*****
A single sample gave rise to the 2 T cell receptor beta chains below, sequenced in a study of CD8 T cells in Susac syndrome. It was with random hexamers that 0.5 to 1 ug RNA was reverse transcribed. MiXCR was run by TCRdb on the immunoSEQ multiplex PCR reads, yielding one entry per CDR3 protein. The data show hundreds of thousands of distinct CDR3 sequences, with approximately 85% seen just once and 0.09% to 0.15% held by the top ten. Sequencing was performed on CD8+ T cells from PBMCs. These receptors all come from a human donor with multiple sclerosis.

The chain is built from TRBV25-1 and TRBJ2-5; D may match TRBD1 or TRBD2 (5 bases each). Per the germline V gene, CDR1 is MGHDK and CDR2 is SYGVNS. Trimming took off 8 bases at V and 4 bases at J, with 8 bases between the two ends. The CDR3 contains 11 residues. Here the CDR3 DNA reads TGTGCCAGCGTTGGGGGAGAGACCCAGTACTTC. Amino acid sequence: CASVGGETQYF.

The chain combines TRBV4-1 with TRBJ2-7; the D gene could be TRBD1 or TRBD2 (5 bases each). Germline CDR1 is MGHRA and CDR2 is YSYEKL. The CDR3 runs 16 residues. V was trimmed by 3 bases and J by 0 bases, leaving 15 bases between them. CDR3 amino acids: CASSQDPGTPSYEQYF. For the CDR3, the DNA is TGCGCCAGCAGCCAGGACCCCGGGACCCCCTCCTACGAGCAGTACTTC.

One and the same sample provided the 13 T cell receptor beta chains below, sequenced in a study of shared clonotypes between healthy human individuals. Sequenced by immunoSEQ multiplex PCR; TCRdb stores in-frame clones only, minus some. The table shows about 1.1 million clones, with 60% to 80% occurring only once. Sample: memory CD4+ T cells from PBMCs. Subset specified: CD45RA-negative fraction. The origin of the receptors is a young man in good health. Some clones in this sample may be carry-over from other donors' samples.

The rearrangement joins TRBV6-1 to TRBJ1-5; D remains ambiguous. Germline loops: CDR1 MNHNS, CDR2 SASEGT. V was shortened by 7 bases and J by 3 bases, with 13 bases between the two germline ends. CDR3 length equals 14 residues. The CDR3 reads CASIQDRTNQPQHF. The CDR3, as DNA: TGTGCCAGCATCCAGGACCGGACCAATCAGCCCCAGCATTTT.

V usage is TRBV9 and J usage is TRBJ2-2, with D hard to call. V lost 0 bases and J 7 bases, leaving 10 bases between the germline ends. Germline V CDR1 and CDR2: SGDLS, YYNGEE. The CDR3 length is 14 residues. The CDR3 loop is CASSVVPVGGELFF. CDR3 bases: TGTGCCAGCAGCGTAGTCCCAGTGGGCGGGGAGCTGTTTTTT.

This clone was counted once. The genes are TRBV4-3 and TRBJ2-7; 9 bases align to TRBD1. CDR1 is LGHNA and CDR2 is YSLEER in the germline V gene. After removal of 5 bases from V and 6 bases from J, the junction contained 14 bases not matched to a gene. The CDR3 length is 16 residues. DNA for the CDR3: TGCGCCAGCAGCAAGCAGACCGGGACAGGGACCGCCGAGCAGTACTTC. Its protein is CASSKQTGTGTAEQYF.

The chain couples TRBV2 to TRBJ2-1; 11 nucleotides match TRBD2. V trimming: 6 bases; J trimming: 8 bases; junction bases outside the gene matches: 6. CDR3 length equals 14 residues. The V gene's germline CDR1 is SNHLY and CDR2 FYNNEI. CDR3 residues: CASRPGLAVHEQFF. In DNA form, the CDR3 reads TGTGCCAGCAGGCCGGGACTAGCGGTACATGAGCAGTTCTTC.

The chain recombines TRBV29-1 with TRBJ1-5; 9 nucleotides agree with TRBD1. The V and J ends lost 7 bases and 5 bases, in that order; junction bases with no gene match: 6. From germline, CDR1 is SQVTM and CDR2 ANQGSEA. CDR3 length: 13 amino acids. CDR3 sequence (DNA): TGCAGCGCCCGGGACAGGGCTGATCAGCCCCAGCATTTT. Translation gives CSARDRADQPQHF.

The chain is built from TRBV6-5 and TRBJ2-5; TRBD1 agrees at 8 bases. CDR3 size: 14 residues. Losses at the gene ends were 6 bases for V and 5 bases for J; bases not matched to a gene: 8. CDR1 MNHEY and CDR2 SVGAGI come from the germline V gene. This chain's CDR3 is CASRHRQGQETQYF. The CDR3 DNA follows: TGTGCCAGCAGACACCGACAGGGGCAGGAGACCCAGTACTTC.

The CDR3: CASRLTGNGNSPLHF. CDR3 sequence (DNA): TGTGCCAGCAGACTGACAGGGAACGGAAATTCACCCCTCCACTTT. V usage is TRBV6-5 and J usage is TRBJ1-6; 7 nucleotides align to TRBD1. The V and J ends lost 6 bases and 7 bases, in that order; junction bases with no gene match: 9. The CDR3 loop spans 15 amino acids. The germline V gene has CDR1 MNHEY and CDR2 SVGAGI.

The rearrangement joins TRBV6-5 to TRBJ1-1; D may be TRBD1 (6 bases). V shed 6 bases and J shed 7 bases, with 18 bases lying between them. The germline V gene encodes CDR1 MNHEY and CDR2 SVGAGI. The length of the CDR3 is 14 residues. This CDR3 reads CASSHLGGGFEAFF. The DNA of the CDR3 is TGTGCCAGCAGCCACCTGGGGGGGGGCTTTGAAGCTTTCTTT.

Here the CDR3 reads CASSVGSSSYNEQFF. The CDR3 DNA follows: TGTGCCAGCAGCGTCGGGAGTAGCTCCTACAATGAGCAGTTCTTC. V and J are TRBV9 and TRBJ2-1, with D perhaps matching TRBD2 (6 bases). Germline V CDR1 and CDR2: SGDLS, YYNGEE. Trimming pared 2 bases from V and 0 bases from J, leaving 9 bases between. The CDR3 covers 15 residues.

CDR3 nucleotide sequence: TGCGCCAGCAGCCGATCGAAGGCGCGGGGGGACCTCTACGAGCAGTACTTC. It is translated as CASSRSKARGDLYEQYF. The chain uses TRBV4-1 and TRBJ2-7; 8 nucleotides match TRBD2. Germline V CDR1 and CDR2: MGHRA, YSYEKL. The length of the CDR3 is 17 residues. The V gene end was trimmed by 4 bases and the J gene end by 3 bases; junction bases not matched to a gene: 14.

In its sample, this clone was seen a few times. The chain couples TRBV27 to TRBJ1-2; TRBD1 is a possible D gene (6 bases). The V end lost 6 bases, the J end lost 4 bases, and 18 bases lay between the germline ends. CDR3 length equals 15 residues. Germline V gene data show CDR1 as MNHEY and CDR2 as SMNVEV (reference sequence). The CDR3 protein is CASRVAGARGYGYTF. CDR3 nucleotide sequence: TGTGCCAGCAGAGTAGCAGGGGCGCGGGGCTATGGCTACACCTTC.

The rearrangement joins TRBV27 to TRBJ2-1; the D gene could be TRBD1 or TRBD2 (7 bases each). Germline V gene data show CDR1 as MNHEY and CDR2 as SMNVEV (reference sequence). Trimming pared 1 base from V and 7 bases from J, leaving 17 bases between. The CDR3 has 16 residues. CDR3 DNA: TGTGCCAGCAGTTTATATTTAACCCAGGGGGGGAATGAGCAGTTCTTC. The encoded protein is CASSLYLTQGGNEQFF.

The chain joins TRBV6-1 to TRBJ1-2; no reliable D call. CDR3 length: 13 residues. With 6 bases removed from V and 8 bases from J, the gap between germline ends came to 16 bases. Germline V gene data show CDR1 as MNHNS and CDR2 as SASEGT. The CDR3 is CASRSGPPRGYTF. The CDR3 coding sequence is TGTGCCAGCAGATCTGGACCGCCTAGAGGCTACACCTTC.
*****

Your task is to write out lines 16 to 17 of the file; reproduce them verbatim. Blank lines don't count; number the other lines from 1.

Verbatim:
The rearrangement joins TRBV27 to TRBJ2-1; the D gene could be TRBD1 or TRBD2 (7 bases each). Germline V gene data show CDR1 as MNHEY and CDR2 as SMNVEV (reference sequence). Trimming pared 1 base from V and 7 bases from J, leaving 17 bases between. The CDR3 has 16 residues. CDR3 DNA: TGTGCCAGCAGTTTATATTTAACCCAGGGGGGGAATGAGCAGTTCTTC. The encoded protein is CASSLYLTQGGNEQFF.

The chain joins TRBV6-1 to TRBJ1-2; no reliable D call. CDR3 length: 13 residues. With 6 bases removed from V and 8 bases from J, the gap between germline ends came to 16 bases. Germline V gene data show CDR1 as MNHNS and CDR2 as SASEGT. The CDR3 is CASRSGPPRGYTF. The CDR3 coding sequence is TGTGCCAGCAGATCTGGACCGCCTAGAGGCTACACCTTC.